Critical Thinking: Restoring the Ancient Art of Scientific Understanding

Donald NorfolkAnyone but a total idiot can amass facts. That’s a task that can be carried out today by everyone with access to data retrieval websites like Google and Wikipedia. What the modern world lacks, and urgently needs, is people with the nous to make creative use of this massive data base of un-coordinated knowledge. Man is superior to other animals, not simply because he has a larger brain, but more particularly because his brain has infinitely more synaptic links. An ape can create simple tools. It can bang a gourd to create a ringing sound; use a stone to crack a nut, and wield a stick to fish out honey from a bee hive. But it hasn’t the intelligence to create a primitive musical instrument by beating the gourd with a hammer made by attaching the stone to the stick. It needs a human to contemplate such an imaginative leap. This was done by Johannes Gutenberg, in the middle of fifteenth century, when he realised that he could create an automatic printing press by adapting two existing technologies, the carved blocks utilized to print textiles and the presses used to express fruit juices.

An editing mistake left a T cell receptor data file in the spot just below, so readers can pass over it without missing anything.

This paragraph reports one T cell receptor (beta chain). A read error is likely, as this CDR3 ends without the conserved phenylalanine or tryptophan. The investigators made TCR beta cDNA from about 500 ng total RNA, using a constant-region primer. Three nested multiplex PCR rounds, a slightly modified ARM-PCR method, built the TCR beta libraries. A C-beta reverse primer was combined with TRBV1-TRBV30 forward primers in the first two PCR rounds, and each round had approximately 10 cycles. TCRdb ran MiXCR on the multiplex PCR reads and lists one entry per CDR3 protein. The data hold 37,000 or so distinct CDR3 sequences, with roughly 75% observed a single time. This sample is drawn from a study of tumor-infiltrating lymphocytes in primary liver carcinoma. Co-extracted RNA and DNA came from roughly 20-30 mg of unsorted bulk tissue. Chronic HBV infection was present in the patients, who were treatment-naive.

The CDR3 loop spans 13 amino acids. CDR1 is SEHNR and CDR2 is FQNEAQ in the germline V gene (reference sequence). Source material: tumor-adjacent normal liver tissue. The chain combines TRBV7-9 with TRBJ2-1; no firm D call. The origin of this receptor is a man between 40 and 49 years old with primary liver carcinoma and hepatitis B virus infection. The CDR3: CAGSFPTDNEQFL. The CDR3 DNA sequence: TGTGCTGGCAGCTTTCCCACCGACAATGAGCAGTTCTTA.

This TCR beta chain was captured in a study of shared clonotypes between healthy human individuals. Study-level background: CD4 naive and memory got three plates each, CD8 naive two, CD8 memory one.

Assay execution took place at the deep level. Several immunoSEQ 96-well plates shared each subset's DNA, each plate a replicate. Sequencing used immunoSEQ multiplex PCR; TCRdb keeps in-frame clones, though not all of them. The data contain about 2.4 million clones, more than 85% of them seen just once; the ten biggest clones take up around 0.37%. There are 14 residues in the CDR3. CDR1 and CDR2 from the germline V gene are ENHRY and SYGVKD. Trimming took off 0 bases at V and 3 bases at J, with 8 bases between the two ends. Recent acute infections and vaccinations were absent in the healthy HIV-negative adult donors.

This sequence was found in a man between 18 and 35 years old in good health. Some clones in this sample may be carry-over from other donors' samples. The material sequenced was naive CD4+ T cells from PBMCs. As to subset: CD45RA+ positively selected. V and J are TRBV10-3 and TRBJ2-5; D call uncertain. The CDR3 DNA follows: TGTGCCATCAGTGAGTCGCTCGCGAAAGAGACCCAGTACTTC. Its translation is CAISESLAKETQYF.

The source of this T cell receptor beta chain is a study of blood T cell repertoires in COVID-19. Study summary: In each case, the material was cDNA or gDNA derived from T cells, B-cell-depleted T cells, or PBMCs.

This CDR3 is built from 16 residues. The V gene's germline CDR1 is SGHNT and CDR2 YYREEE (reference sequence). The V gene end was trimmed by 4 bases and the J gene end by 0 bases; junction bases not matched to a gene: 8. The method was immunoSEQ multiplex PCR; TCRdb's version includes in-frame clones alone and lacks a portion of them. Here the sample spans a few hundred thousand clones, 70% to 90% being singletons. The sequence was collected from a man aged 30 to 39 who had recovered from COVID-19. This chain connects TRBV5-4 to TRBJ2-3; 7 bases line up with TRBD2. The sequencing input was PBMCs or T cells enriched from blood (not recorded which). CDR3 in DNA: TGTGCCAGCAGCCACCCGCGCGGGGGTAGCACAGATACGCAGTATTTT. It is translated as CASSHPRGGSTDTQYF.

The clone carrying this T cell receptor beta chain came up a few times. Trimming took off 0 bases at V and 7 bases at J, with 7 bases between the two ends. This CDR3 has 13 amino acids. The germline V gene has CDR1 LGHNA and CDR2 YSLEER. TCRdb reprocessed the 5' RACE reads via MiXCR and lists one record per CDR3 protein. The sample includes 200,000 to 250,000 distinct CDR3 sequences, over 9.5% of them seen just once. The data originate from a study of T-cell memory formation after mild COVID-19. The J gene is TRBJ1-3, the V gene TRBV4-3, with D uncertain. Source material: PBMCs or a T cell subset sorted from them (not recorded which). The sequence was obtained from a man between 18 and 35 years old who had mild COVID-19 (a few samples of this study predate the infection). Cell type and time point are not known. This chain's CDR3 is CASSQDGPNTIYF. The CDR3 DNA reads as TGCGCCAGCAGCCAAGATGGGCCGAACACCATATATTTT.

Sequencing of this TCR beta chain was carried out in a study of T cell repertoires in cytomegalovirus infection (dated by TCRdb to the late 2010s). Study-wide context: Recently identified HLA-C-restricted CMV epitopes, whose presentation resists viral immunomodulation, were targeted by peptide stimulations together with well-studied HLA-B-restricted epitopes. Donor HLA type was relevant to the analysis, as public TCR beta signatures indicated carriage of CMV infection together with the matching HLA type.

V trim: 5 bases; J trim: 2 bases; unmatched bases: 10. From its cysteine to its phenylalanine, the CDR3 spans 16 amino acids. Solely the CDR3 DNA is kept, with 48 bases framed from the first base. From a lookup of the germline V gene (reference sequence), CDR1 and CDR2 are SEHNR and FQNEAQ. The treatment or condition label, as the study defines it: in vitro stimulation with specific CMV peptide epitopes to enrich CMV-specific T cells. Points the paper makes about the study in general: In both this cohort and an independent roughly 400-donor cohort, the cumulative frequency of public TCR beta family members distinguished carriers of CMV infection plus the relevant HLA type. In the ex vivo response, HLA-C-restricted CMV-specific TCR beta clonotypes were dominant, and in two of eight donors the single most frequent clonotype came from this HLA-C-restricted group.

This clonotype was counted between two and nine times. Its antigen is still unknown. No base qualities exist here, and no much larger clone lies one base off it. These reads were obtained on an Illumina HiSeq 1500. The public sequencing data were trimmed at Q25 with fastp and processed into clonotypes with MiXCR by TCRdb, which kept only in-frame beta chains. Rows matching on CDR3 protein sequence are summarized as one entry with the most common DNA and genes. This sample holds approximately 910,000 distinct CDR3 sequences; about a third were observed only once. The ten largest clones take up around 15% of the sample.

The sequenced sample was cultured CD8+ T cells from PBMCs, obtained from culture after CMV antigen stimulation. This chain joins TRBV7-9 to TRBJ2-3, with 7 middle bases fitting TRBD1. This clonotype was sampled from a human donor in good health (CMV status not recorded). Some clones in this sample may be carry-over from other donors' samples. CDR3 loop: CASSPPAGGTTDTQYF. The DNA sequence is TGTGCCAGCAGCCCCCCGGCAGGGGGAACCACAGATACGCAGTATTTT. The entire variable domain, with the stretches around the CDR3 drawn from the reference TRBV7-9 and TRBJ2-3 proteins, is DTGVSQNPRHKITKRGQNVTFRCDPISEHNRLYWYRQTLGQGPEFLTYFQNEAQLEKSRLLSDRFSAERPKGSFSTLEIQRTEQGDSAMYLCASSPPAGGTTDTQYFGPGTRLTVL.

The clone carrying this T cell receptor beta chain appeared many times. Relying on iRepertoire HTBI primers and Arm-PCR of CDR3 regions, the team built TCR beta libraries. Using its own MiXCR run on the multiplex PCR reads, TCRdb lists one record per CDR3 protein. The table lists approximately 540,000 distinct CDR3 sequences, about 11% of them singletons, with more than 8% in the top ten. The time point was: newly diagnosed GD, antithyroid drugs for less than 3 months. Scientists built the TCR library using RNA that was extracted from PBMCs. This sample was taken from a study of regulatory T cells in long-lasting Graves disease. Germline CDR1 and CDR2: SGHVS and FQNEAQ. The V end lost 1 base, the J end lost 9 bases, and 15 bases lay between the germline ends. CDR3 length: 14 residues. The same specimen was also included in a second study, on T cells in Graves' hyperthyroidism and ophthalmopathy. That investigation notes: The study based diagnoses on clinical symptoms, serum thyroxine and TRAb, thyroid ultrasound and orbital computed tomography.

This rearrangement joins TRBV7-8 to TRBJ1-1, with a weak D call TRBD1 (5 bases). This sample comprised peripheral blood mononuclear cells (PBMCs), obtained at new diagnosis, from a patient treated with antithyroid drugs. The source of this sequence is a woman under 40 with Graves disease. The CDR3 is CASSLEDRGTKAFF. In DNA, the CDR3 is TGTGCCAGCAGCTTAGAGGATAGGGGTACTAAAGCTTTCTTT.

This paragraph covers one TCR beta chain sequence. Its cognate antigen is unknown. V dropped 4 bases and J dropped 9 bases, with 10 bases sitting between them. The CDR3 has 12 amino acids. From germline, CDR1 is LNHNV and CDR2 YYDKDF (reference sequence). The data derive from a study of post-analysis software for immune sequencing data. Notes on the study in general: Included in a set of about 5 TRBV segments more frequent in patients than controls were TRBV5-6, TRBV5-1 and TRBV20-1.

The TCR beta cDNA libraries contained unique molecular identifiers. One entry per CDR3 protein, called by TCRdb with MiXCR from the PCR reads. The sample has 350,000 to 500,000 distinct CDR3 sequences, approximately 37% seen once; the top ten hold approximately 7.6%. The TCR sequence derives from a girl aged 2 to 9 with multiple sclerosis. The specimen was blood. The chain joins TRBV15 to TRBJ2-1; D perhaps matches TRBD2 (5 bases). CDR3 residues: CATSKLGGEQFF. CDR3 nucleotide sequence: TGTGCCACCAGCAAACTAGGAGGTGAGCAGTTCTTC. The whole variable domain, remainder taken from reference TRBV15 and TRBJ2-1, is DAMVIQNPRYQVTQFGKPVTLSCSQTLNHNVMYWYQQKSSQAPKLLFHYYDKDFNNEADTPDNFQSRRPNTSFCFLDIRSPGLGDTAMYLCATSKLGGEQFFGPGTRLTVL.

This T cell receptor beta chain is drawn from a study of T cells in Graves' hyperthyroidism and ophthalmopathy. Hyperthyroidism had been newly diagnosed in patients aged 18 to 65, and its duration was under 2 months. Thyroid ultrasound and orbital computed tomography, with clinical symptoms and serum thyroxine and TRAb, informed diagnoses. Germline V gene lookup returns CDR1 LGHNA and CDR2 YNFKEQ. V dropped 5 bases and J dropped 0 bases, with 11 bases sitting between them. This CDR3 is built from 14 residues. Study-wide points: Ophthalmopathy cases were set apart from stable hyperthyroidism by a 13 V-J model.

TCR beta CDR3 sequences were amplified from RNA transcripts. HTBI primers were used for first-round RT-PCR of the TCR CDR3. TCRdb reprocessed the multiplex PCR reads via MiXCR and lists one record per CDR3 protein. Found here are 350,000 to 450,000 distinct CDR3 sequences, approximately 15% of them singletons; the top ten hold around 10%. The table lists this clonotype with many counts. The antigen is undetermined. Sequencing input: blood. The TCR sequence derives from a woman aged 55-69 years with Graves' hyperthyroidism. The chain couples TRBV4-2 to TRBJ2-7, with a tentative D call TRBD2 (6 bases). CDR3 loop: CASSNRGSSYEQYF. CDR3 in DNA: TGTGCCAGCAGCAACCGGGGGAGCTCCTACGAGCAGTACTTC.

Nowadays the world is full of knowledge handlers, but woefully short of people like Gutenberg who have the vision to make 1 1 make more than two. Diligent reading and studying alone are not enough. In fact the random gathering of facts can often confuse, rather than clarify, our thoughts. We need to question the accuracy of the data bombardment to which we’re constantly being subjected, which comes from spin doctors and snake oil salesmen as well as relatively unbiased academic sources. We must analyse its significance and decide how it relates to our existing concepts and ideas before we can bring it alive and turn it into a meaningful whole. What’s the point of learning by rote a series of letters like G-A-E-I-N-M-N, unless we recognize that they are an anagram for ‘meaning’?

Until relatively recent times, critical thinking was a key part of the training of every   child. Nowadays it’s either ignored or actively discouraged. The prime objective of education today is to teach facts, chiefly those laid down in the national curriculum. One British teacher recently gave a revealing account of this humiliating process. ‘If there is a box for it, it must be ticked and if something doesn’t have a box, it’s ignored,’ When she challenged one inspector on a contentious point, he simply shrugged his shoulders and said that his job was ‘to follow the rules and tick the boxes.’ In my review of this report I commented: ‘This approach is incompatible with the true process of education, which is less the force feeding of children with a catechism of facts and figures than a drawing out of their individual potential…. Every child is unique. They develop at different rates and have their own talents, strengths and weaknesses. They can’t be pigeon holed and turned out on a conveyor belt like sausage rolls. Lessons, likewise, can’t be formalised, otherwise children might just as well stay at home and be tutored by a correspondence course.’